The rising generation also is comprised of enthusiasts from the international community, from which we have seen increasing engagement over the years. This includes vehicle consignments from countries like Brazil, Italy, Australia and Canada. We’ve also had over 900 international bidders representing 19 foreign countries in the last year alone, including Argentina, England, Germany, New Zealand, Norway, Puerto Rico and Spain. 

A major factor contributing to the growth of the market is the spike in new and emerging technology. And growing alongside this new tech are schools, like McPherson College in Kansas, that are dedicated to teaching students how to use it. 

By and large, restoration of the past was a very physical hobby. I spent a great deal of my youth in the garage learning how to rebuild engines, restore upholstery and pinstripe. And while it remains a very hands-on craft, technology is making, building and restoring vehicles easier. It’s also reducing a lot of the time that was spent doing things by hand. McPherson, for example, is giving students the skills they need to build the next generation of cars. In fact, I believe that in the next 30 years there will be a whole new trade devoted to restoring and integrating tech into today’s cars. Eventually we’ll see a day when electric motors will be widely retrofitted into vehicles that were produced with a gas engine. 

If you feel like automotive restoration and design is a dying art, I encourage you to visit McPherson College. You’ll not only see it is still alive, but thriving among a new generation of auto enthusiasts and craftsmen who will keep this industry alive for decades to come.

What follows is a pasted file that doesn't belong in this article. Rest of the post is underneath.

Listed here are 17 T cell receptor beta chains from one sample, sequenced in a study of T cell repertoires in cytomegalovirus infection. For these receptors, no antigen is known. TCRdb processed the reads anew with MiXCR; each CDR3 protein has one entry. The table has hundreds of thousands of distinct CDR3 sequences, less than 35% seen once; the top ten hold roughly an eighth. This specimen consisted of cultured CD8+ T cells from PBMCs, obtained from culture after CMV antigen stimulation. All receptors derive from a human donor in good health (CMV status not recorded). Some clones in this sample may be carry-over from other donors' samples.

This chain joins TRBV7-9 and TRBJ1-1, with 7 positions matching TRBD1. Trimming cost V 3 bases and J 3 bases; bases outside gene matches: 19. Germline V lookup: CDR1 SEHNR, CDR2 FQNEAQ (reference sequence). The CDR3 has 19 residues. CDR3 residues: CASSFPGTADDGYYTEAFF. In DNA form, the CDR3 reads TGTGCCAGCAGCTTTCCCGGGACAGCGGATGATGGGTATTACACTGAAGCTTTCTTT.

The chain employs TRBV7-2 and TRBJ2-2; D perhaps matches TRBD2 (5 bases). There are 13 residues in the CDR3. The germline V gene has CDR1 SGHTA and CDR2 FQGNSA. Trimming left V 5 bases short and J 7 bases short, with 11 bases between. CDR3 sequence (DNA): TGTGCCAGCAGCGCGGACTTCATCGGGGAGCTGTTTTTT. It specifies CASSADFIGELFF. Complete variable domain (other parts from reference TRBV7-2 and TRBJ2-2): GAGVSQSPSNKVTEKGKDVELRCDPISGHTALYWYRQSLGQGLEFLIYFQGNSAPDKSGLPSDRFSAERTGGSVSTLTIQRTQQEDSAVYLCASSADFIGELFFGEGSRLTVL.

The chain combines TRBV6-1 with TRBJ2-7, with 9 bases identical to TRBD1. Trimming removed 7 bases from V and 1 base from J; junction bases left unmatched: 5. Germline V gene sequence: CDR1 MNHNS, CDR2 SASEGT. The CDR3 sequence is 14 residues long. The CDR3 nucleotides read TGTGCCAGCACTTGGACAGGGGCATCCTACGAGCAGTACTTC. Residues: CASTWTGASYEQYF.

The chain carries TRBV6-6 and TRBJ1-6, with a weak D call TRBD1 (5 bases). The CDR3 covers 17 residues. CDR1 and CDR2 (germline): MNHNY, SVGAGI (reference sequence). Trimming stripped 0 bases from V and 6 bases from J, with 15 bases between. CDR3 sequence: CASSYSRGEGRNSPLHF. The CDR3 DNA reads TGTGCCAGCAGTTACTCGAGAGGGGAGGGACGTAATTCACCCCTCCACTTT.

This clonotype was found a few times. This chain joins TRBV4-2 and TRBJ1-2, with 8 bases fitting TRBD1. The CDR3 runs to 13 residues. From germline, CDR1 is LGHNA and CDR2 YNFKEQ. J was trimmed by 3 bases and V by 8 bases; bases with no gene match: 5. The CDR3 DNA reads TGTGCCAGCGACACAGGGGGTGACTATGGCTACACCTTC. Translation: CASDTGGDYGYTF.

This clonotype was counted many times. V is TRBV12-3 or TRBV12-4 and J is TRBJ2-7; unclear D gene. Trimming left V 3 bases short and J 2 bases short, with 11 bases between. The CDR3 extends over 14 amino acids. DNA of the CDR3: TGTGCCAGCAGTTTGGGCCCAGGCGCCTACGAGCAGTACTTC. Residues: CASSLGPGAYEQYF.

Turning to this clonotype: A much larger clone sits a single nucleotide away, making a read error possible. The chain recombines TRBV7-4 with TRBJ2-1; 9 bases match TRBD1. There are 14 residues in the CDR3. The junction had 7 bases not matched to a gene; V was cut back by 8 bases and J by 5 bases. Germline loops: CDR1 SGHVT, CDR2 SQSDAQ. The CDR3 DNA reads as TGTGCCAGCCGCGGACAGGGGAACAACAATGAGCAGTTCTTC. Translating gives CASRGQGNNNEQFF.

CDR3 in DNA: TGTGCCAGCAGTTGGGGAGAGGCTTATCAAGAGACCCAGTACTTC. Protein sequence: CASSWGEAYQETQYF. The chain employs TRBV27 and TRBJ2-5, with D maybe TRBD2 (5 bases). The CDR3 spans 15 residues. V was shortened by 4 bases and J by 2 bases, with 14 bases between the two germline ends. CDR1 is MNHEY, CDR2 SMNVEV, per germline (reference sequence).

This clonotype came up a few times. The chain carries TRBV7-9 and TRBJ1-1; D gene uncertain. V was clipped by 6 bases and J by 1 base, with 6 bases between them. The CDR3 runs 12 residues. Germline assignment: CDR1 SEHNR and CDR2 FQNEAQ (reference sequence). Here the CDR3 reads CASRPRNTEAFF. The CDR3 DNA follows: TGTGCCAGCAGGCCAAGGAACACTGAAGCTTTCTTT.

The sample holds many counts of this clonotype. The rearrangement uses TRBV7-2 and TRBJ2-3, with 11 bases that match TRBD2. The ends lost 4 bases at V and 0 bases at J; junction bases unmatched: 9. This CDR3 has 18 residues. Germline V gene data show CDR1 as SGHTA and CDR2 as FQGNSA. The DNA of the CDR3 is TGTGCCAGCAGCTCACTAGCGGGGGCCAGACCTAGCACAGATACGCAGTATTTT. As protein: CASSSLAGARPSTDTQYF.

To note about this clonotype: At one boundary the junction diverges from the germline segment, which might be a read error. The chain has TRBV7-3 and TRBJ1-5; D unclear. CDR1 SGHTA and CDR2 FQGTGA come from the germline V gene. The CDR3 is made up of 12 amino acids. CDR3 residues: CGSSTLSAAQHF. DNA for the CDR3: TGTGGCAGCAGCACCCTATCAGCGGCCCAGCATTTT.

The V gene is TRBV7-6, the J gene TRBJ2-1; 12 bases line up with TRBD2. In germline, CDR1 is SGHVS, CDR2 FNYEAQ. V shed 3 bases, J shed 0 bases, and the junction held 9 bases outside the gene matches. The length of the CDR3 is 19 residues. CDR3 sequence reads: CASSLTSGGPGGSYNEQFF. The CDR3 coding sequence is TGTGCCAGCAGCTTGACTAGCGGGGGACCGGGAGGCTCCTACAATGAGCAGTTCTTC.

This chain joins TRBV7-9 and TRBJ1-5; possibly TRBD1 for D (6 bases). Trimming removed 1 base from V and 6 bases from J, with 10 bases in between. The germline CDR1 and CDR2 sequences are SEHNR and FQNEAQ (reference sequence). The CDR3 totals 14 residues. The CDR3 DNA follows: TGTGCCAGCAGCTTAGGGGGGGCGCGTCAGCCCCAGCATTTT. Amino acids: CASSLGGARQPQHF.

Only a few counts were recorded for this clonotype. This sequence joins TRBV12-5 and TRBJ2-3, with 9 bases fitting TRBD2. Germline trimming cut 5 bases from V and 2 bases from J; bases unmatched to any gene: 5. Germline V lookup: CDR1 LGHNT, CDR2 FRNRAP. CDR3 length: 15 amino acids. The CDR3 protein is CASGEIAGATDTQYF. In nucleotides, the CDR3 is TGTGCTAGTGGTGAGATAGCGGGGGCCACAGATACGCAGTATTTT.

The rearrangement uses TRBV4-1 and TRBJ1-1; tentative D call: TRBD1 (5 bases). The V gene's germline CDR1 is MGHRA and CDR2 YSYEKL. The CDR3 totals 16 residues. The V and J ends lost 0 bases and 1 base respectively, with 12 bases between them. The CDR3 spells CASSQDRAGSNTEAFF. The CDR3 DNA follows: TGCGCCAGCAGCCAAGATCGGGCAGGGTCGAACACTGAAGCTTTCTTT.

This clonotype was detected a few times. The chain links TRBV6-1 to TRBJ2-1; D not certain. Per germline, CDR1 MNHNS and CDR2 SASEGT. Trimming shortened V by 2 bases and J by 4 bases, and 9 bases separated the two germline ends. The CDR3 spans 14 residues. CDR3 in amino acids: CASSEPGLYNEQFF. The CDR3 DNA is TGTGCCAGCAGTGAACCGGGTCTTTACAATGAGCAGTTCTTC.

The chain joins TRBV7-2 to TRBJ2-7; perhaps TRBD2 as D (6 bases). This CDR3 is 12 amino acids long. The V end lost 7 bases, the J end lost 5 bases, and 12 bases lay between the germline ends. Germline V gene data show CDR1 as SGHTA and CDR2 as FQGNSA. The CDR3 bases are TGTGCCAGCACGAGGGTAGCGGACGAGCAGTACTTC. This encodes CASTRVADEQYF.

Finally, the explosion of digital media has made being a part of the collector car auction market easier for everyone around the globe. 

At Barrett-Jackson, we’ve always strived to make the collector car hobby accessible to anyone who wants to be involved in this community. We kicked that off by being the first televised collector car auction in history. We brought the excitement of our auction stage right into the living rooms of people across the county. In 1995 we added online bidding, which brought the auction even closer. Now we’re leveraging digital media to connect with enthusiasts around the world. This not only gives enthusiasts access to auctions, but creates a greater bond and unites the community, which in turn fuels the excitement and growth of this amazing hobby.

Of course, there other factors that contribute to what I see driving the excitement of this hobby over the next decade. I know our team is looking forward to that growth and being a part of a collector car industry working to foster a new generation of enthusiasts who will drive this market into the future.  


  1. I believe that Jackson is correct on where he sees the hobby going. But must say I quit paying attention to his dog and pony show over 20 years ago when I realized that all they’re doing is catering to the billionaire’s club and artificially inflating the prices on even the "average" old car so that people of more modest means can’t afford to get into this hobby. The average selling price at Barrett-Jackson and some of the other major collector-car auction houses is over $100,000. How can he say he strives to make the hobby accessible to anyone? He means anyone with a 7-figure income!

    • James McIntire do you have any evidence of those numbers? From what I’ve seen they have hundreds of cars that sell for less than $25-$50k and the average is probably closer to $50-$60k. Those aren’t the cars you see during the broadcast on Saturday prime-time, but your numbers seem way off.